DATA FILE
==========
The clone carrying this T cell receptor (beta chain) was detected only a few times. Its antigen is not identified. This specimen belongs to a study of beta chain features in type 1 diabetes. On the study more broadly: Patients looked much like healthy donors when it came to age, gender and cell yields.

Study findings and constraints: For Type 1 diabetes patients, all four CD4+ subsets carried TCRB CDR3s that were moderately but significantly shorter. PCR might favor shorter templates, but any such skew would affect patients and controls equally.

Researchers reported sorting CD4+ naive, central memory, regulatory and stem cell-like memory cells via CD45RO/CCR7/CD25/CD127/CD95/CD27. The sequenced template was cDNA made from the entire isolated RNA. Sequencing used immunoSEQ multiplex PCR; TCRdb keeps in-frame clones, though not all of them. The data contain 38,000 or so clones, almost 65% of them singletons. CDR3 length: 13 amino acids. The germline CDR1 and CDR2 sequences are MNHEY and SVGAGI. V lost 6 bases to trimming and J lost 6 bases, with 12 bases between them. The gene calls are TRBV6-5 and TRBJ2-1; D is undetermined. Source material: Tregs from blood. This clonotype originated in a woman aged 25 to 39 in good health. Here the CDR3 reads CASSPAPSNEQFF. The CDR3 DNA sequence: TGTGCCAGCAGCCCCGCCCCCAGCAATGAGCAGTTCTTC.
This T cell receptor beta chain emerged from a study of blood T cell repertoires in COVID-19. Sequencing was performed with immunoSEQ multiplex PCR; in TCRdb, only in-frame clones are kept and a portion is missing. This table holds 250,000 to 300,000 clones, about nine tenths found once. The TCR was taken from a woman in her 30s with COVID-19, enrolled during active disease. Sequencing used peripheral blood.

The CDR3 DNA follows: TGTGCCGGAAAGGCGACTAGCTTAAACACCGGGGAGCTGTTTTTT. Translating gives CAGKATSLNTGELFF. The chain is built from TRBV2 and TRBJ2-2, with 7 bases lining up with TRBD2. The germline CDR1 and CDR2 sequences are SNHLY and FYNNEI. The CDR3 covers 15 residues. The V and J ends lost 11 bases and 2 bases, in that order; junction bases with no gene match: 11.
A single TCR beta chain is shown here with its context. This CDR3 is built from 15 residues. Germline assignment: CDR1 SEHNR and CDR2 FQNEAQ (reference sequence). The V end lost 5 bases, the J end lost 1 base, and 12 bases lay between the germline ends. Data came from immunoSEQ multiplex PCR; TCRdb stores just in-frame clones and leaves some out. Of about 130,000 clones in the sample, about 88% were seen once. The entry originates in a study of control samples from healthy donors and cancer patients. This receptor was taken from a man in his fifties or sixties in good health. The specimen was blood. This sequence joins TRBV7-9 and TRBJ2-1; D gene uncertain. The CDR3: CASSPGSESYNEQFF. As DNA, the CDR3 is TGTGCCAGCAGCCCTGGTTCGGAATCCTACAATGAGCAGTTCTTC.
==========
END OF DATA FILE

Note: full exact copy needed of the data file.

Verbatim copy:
The clone carrying this T cell receptor (beta chain) was detected only a few times. Its antigen is not identified. This specimen belongs to a study of beta chain features in type 1 diabetes. On the study more broadly: Patients looked much like healthy donors when it came to age, gender and cell yields.

Study findings and constraints: For Type 1 diabetes patients, all four CD4+ subsets carried TCRB CDR3s that were moderately but significantly shorter. PCR might favor shorter templates, but any such skew would affect patients and controls equally.

Researchers reported sorting CD4+ naive, central memory, regulatory and stem cell-like memory cells via CD45RO/CCR7/CD25/CD127/CD95/CD27. The sequenced template was cDNA made from the entire isolated RNA. Sequencing used immunoSEQ multiplex PCR; TCRdb keeps in-frame clones, though not all of them. The data contain 38,000 or so clones, almost 65% of them singletons. CDR3 length: 13 amino acids. The germline CDR1 and CDR2 sequences are MNHEY and SVGAGI. V lost 6 bases to trimming and J lost 6 bases, with 12 bases between them. The gene calls are TRBV6-5 and TRBJ2-1; D is undetermined. Source material: Tregs from blood. This clonotype originated in a woman aged 25 to 39 in good health. Here the CDR3 reads CASSPAPSNEQFF. The CDR3 DNA sequence: TGTGCCAGCAGCCCCGCCCCCAGCAATGAGCAGTTCTTC.
This T cell receptor beta chain emerged from a study of blood T cell repertoires in COVID-19. Sequencing was performed with immunoSEQ multiplex PCR; in TCRdb, only in-frame clones are kept and a portion is missing. This table holds 250,000 to 300,000 clones, about nine tenths found once. The TCR was taken from a woman in her 30s with COVID-19, enrolled during active disease. Sequencing used peripheral blood.

The CDR3 DNA follows: TGTGCCGGAAAGGCGACTAGCTTAAACACCGGGGAGCTGTTTTTT. Translating gives CAGKATSLNTGELFF. The chain is built from TRBV2 and TRBJ2-2, with 7 bases lining up with TRBD2. The germline CDR1 and CDR2 sequences are SNHLY and FYNNEI. The CDR3 covers 15 residues. The V and J ends lost 11 bases and 2 bases, in that order; junction bases with no gene match: 11.
A single TCR beta chain is shown here with its context. This CDR3 is built from 15 residues. Germline assignment: CDR1 SEHNR and CDR2 FQNEAQ (reference sequence). The V end lost 5 bases, the J end lost 1 base, and 12 bases lay between the germline ends. Data came from immunoSEQ multiplex PCR; TCRdb stores just in-frame clones and leaves some out. Of about 130,000 clones in the sample, about 88% were seen once. The entry originates in a study of control samples from healthy donors and cancer patients. This receptor was taken from a man in his fifties or sixties in good health. The specimen was blood. This sequence joins TRBV7-9 and TRBJ2-1; D gene uncertain. The CDR3: CASSPGSESYNEQFF. As DNA, the CDR3 is TGTGCCAGCAGCCCTGGTTCGGAATCCTACAATGAGCAGTTCTTC.